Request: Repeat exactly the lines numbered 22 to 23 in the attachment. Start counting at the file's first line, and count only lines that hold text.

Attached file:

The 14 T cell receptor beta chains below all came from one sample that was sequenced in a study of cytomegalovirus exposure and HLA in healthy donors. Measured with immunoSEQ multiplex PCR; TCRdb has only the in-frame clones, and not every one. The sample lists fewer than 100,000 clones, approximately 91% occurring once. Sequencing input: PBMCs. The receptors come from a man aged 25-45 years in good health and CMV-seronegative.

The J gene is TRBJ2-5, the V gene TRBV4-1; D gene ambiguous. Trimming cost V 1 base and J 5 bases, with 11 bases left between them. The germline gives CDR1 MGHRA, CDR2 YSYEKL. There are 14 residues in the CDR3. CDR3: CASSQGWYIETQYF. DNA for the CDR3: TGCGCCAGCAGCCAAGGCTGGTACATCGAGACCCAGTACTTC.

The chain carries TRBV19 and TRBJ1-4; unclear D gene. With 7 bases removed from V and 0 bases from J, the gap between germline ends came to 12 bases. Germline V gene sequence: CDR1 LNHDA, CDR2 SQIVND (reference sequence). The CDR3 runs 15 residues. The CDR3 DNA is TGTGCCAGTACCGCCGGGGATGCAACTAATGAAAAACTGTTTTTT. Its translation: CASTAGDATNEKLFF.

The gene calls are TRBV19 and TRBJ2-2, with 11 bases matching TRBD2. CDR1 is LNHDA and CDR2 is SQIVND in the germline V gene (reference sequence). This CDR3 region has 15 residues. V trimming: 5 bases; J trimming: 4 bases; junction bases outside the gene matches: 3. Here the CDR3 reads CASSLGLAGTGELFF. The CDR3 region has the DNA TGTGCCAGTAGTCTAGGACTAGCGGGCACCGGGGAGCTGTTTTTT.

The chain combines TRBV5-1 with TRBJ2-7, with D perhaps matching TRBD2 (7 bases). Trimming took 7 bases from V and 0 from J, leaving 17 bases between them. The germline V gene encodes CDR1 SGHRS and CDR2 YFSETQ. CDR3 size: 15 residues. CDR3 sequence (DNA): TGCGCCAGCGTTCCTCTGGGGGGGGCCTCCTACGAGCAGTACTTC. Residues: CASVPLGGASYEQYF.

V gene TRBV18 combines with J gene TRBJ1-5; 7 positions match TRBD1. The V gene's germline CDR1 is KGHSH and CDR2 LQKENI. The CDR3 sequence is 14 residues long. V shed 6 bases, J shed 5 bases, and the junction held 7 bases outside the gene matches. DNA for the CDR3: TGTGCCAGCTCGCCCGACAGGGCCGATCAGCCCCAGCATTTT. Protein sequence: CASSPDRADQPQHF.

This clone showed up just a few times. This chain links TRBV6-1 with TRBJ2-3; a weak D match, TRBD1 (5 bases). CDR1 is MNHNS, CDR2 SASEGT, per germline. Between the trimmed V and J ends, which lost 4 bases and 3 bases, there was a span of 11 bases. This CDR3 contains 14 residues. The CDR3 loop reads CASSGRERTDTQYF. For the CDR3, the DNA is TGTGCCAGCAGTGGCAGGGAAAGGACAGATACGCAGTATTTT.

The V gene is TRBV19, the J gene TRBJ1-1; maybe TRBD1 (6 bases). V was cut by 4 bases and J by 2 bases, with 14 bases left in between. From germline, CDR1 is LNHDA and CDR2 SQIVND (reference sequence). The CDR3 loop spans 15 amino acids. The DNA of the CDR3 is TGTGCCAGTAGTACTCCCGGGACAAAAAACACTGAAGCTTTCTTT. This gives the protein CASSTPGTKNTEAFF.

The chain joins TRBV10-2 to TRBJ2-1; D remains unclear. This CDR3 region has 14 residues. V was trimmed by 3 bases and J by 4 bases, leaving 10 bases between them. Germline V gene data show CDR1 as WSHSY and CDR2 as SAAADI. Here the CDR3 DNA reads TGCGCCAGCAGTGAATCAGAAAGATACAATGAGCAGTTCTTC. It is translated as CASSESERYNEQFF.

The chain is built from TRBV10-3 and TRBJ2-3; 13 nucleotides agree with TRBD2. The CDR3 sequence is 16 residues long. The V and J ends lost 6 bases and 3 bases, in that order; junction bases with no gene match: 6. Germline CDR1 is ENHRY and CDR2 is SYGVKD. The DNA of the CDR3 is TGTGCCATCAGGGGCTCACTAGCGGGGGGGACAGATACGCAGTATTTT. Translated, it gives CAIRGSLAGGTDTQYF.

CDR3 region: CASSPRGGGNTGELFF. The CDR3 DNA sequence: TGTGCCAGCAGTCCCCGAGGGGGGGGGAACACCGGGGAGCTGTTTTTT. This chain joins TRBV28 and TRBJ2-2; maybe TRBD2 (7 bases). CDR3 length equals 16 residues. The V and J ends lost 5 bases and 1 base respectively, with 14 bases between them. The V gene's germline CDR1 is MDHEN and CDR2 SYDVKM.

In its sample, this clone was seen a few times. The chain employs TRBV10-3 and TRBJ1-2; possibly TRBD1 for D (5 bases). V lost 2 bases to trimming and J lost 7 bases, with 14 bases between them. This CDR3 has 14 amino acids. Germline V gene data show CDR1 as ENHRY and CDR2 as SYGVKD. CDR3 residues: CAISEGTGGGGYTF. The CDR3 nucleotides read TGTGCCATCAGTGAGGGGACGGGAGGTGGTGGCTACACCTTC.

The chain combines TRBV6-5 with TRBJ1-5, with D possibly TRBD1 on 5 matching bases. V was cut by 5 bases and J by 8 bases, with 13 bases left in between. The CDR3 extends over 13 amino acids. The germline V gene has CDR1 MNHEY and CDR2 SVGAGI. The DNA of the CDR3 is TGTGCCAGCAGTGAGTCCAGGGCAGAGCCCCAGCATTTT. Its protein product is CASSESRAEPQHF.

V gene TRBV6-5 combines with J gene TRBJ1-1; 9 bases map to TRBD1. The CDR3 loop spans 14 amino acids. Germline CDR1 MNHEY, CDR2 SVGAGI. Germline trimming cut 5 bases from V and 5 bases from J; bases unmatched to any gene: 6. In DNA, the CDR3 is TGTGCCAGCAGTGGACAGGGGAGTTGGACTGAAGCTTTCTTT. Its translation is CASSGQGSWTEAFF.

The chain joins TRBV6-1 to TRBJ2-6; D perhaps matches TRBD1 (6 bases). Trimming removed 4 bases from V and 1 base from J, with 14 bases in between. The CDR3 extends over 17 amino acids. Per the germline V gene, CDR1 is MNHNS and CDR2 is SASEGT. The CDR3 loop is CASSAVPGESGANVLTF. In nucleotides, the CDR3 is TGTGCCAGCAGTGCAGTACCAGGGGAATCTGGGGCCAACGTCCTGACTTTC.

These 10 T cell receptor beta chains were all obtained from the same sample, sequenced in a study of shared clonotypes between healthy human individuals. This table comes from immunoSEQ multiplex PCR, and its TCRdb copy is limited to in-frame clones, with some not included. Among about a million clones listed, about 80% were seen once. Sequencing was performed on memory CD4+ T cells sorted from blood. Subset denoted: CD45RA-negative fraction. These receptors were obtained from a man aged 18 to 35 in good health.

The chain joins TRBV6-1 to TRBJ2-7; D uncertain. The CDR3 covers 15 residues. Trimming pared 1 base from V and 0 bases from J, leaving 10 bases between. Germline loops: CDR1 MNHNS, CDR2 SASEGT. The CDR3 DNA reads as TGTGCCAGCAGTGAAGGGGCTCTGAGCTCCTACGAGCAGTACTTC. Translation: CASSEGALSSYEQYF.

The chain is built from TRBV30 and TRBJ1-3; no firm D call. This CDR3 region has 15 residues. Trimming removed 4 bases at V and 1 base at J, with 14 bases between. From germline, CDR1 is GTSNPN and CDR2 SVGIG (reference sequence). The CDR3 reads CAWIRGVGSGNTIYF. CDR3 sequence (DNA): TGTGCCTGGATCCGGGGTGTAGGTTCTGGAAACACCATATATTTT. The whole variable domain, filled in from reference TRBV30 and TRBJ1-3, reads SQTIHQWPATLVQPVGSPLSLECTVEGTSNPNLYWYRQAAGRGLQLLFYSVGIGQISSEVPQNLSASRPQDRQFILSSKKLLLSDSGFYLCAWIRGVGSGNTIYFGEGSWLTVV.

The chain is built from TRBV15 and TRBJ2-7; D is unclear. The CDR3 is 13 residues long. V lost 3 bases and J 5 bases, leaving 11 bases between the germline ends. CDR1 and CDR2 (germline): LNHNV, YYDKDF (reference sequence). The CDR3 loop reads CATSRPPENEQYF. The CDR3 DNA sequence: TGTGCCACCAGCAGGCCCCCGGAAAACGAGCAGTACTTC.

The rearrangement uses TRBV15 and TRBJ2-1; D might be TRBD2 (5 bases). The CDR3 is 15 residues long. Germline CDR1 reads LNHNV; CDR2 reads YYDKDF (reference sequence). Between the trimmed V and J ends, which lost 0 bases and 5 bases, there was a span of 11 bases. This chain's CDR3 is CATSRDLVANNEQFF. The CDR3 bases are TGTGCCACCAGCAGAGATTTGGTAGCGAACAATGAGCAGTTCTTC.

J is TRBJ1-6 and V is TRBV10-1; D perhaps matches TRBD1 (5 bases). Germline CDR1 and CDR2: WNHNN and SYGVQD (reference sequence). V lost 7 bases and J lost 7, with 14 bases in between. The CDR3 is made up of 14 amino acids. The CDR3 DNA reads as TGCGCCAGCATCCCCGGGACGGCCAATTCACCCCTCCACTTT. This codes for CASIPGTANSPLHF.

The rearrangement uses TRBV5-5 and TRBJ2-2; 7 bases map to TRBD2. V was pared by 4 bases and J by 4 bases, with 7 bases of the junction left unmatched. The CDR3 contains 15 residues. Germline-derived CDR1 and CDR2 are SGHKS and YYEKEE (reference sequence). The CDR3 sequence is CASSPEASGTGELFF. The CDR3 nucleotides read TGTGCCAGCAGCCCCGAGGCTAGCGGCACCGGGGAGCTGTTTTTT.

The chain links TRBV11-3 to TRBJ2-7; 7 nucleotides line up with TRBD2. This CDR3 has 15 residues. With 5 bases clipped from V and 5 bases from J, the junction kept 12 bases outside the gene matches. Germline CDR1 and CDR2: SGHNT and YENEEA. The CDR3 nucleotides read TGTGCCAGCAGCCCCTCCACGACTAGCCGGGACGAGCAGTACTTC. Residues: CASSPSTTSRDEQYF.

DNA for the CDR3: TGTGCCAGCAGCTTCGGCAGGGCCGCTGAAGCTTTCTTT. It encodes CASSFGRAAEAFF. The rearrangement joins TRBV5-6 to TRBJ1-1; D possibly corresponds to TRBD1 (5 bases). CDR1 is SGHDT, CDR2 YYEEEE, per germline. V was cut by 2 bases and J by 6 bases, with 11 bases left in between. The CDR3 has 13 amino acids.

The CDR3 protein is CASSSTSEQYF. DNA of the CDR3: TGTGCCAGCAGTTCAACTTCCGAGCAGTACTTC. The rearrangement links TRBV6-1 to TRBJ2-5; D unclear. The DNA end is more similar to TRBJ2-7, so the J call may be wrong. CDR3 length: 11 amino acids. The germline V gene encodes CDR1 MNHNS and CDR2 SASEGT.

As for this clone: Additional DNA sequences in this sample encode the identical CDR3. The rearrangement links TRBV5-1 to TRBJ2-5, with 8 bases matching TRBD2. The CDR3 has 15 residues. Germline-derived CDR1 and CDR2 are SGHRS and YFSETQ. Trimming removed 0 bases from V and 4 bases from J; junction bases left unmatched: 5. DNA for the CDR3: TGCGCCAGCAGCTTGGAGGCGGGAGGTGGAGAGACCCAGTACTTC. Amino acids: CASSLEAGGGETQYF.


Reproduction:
The rearrangement uses TRBV5-5 and TRBJ2-2; 7 bases map to TRBD2. V was pared by 4 bases and J by 4 bases, with 7 bases of the junction left unmatched. The CDR3 contains 15 residues. Germline-derived CDR1 and CDR2 are SGHKS and YYEKEE (reference sequence). The CDR3 sequence is CASSPEASGTGELFF. The CDR3 nucleotides read TGTGCCAGCAGCCCCGAGGCTAGCGGCACCGGGGAGCTGTTTTTT.

The chain links TRBV11-3 to TRBJ2-7; 7 nucleotides line up with TRBD2. This CDR3 has 15 residues. With 5 bases clipped from V and 5 bases from J, the junction kept 12 bases outside the gene matches. Germline CDR1 and CDR2: SGHNT and YENEEA. The CDR3 nucleotides read TGTGCCAGCAGCCCCTCCACGACTAGCCGGGACGAGCAGTACTTC. Residues: CASSPSTTSRDEQYF.